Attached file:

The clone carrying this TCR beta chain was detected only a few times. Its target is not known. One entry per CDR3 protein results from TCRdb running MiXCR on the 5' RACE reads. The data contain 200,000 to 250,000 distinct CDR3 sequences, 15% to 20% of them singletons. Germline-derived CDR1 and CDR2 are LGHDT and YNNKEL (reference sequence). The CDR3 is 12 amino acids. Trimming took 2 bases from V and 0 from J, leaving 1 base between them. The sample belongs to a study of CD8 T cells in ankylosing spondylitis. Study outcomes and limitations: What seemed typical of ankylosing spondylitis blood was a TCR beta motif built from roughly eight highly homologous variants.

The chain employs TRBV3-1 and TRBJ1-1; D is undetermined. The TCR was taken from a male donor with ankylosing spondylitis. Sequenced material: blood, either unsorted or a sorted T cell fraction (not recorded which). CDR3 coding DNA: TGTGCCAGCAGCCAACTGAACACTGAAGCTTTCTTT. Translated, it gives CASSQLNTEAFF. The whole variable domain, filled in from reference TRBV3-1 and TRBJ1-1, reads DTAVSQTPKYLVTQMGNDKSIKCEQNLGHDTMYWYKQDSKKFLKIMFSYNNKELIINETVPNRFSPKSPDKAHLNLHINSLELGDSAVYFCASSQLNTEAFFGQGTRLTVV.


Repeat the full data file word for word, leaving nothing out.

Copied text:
The clone carrying this TCR beta chain was detected only a few times. Its target is not known. One entry per CDR3 protein results from TCRdb running MiXCR on the 5' RACE reads. The data contain 200,000 to 250,000 distinct CDR3 sequences, 15% to 20% of them singletons. Germline-derived CDR1 and CDR2 are LGHDT and YNNKEL (reference sequence). The CDR3 is 12 amino acids. Trimming took 2 bases from V and 0 from J, leaving 1 base between them. The sample belongs to a study of CD8 T cells in ankylosing spondylitis. Study outcomes and limitations: What seemed typical of ankylosing spondylitis blood was a TCR beta motif built from roughly eight highly homologous variants.

The chain employs TRBV3-1 and TRBJ1-1; D is undetermined. The TCR was taken from a male donor with ankylosing spondylitis. Sequenced material: blood, either unsorted or a sorted T cell fraction (not recorded which). CDR3 coding DNA: TGTGCCAGCAGCCAACTGAACACTGAAGCTTTCTTT. Translated, it gives CASSQLNTEAFF. The whole variable domain, filled in from reference TRBV3-1 and TRBJ1-1, reads DTAVSQTPKYLVTQMGNDKSIKCEQNLGHDTMYWYKQDSKKFLKIMFSYNNKELIINETVPNRFSPKSPDKAHLNLHINSLELGDSAVYFCASSQLNTEAFFGQGTRLTVV.